1 Thing You Can Do This Week to Clear Your Mind

Stop, look—but don’t listen.

Turn down the noise.

Enjoy the visual without hearing a view.

Be careful how you hear.

The light of the body is the eye.

Let it enlighten you.

Step away, where there is no sound.

Graze with your gaze.

Give your brain a sweet reprieve from polite listening.

In no time at all, the partly cloudy mind will brighten its corner.

Be clear, don’t hear.

Just for a while.

 

3 Things … January 30th, 2020

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That Will Still Be True in a Hundred Years

 

1. People treat you basically the way you treat them.

 

2. Money is better when you earn it with your brain and hands.

 

3. No one will know for sure there is a God.

3 Things… October 4th, 2018

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That Cause Great Decisions

1. Disconnect your faith.

You have some work to do before you pass it off to heaven.

 

2. Engage your brain.

Count the cost–see what you have and what you can do with it.

 

3. Welcome back your faith.

Now you know where you are, so invite help.

 

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PoHymn: A Rustling in the Stagnant … February 14th, 2018

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Hand of Love

Music is how I heal my heart

When my soul can’t touch my brain

Mercy is what I grant to you

To escape from going insane

Grace is the hand of love

Caressing what’s condemned

The law, drenched in kindness

Ready to amend

Laughter, the way I dry my tears

Compassion the pathway, allay my fears

Faith my only substantial hope

To bolster my trust, learn to cope

This morning I continued my personal story

Another day blessed this side of Glory

Do this, do that, do nothing at all

Catch my breath, cushion the fall

Inhaling the truth, made so free

Find my peace

With me…then thee.Donate Button

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Good News and Better News… August 21st, 2017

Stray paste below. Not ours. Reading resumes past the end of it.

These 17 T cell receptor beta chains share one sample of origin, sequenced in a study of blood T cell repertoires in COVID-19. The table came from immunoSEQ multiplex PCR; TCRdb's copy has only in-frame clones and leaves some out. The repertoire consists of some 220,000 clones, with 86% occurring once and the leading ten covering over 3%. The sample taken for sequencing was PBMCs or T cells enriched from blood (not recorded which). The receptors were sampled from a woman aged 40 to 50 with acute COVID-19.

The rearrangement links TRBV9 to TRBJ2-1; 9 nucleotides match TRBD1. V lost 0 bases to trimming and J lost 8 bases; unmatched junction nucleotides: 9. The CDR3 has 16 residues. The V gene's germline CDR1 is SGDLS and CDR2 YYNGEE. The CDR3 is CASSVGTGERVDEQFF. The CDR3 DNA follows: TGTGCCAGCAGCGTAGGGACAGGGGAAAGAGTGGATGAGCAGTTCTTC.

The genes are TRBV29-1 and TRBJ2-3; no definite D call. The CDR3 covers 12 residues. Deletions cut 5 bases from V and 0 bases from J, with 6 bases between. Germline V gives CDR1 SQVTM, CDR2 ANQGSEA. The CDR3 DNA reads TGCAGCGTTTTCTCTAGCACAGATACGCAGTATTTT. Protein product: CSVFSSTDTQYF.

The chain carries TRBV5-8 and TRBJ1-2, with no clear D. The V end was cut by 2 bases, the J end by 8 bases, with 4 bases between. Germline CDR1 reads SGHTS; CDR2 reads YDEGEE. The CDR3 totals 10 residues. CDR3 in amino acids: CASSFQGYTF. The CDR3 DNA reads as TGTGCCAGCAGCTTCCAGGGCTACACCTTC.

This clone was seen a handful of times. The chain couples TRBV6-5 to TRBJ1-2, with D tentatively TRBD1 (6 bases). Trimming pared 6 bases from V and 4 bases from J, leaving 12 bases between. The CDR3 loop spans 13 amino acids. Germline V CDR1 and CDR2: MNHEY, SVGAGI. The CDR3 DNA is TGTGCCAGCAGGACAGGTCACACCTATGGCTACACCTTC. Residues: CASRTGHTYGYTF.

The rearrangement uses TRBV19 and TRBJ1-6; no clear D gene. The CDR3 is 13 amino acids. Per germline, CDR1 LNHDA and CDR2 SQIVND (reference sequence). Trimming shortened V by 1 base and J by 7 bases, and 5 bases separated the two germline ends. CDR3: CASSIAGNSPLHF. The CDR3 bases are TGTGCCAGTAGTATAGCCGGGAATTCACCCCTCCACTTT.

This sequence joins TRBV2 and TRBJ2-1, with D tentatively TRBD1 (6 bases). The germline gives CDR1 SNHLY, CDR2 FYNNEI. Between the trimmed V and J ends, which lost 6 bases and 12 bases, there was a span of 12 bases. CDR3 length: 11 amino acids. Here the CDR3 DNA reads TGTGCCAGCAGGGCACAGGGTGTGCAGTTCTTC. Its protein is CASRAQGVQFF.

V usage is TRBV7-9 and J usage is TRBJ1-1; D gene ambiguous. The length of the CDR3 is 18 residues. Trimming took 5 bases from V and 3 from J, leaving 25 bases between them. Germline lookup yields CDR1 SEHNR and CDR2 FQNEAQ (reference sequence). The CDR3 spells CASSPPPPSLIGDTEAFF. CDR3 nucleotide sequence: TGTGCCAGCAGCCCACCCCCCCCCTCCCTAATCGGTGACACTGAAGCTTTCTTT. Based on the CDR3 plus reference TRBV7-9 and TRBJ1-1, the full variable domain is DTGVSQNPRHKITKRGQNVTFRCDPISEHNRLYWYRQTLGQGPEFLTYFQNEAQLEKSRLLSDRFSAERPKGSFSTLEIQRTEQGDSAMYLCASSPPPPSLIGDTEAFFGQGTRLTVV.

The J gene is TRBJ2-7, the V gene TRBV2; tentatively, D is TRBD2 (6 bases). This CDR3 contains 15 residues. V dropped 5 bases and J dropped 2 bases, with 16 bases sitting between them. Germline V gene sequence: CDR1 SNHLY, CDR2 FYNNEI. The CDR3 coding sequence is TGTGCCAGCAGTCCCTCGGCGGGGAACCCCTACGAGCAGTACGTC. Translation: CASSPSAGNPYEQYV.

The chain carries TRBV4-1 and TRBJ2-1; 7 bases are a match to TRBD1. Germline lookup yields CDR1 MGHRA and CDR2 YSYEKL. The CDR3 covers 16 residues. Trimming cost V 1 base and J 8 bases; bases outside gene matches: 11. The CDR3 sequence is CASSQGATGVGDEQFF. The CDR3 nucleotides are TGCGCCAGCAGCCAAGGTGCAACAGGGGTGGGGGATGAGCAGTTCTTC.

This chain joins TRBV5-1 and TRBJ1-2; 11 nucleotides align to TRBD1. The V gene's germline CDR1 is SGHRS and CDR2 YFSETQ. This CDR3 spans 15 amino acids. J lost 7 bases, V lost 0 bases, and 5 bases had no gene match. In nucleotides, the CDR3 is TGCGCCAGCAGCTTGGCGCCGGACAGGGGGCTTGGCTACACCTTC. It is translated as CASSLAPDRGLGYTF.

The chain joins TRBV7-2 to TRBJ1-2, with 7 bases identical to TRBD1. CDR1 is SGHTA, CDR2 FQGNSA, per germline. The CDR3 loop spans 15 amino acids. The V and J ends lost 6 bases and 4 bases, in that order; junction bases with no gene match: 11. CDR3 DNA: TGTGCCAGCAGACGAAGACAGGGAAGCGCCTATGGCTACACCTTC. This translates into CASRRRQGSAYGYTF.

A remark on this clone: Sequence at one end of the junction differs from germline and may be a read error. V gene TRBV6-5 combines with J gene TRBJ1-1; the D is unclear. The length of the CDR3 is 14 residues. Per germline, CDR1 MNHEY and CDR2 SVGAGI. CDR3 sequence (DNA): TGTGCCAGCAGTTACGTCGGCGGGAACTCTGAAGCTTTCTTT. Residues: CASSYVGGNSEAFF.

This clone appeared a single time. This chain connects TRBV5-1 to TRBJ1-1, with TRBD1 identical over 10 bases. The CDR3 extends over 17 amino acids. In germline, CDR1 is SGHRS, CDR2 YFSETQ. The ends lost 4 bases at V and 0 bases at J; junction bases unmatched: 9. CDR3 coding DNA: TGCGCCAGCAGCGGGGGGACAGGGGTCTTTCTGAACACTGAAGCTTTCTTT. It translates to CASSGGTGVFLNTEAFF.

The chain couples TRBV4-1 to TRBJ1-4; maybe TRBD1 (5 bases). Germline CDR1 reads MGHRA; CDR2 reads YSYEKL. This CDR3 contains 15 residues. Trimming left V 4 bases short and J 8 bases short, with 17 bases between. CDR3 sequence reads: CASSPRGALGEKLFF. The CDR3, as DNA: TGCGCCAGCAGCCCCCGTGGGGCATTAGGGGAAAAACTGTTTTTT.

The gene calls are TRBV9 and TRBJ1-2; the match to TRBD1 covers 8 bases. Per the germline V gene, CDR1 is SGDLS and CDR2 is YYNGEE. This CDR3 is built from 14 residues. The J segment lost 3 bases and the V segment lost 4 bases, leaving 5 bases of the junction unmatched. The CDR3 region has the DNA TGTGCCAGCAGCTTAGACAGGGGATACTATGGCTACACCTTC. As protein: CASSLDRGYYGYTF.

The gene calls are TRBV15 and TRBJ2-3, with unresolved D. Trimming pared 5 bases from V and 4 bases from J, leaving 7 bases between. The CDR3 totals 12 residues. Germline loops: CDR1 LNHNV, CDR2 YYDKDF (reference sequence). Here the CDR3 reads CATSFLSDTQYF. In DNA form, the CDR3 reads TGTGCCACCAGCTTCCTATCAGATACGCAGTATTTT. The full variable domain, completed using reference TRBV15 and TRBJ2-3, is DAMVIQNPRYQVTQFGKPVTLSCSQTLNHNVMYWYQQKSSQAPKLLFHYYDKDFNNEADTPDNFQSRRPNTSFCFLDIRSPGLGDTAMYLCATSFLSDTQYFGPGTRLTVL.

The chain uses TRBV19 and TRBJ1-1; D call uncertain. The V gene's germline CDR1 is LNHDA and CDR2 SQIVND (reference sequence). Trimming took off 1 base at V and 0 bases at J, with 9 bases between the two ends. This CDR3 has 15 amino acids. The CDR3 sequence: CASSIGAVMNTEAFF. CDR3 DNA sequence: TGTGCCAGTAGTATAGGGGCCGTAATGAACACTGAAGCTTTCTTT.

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I had the night off from my gigs.

I decided to take in a church service at a small pioneer work where I’m staying. It is called Renaissance Fellowship. It touts the uniqueness of being a Christian church focused on the arts. Since I’ve been known to have a brain cell or two tuned in that direction, I was titillated.

The church is held at a community center and has about twenty-five folks who attend. The people are typical “church.” About 35% of them are excited, involved, busy scurrying around, and the rest of them have the appearance of folks arriving for a seminar on an unknown subject, with the promise that they might get free passes to a restaurant at the end.

Renaissance suffers from what every church suffers from. In trying to find God, they accidentally kill passion.

The pastor, a young man in his early forties, has a delightful desire and talent for sharing his thoughts. You can tell he is still deeply involved in the pursuit of God and the salvation of human souls, but growing a bit worn around the edges in all the well-doing. It happens to all of us.

But I heard something I liked. I heard rumblings that sounded like possibility.

Even though his message was plagued with too much preaching to the soul and teaching to the brain, I sensed that he’s beginning to reach for the heart.

For you see–human beings are not really spiritual. We aren’t thoughtful. We are emotional.

It doesn’t matter if it’s about work, play, a football stadium or church–the evidence that we are impacted is always an emotional outburst.

So I speak with great clarity to this pastor and tell him to keep reaching for the heart. Go ahead and abandon preaching to the soul and teaching to the mind. No one cares what Abraham, Moses, Joseph or any of the old patriarchs did. If the stories do not relate to family, Wal-mart and the Internet, they will not touch the hearts of American people.

Instructing the brain by pointing out clever pieces of information may once have been a path of probability, but no longer. Our brains are inundated with too much information, and of course, way too many posts on Facebook about nothing.

  • Reach the heart.
  • Touch the heart.
  • And demand a heartfelt response.

It is the only way people are healed. As Jesus said, “If you say to this mountain, be removed, and you do not doubt in your heart, it shall be done.”

The soul, the brain and the body have nothing to do with moving mountains. It is a heartfelt action.

Although I’m sure they are delightful and blessed people, many of the folks at Renaissance were doing their best imitation of being church cardboard cutouts. But becoming a church of artistry will require that the congregation that’s already there–tiny as it is–become emotionally excited with its own faith.

If it doesn’t, they will be just an average church that occasionally puts on plays.

The good news is that the Gospel is an experience of the heart.

The better news is, the pastor of Renaissance Fellowship and his congregation have a great opportunity to become heartfelt.

I have confidence in them.

For you see, the pastor is my son.Donate Button

 

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Jesonian… January 28th, 2017

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jesonian-cover-amazon

Jesus knows us because He was us. (What a great title for a praise band song).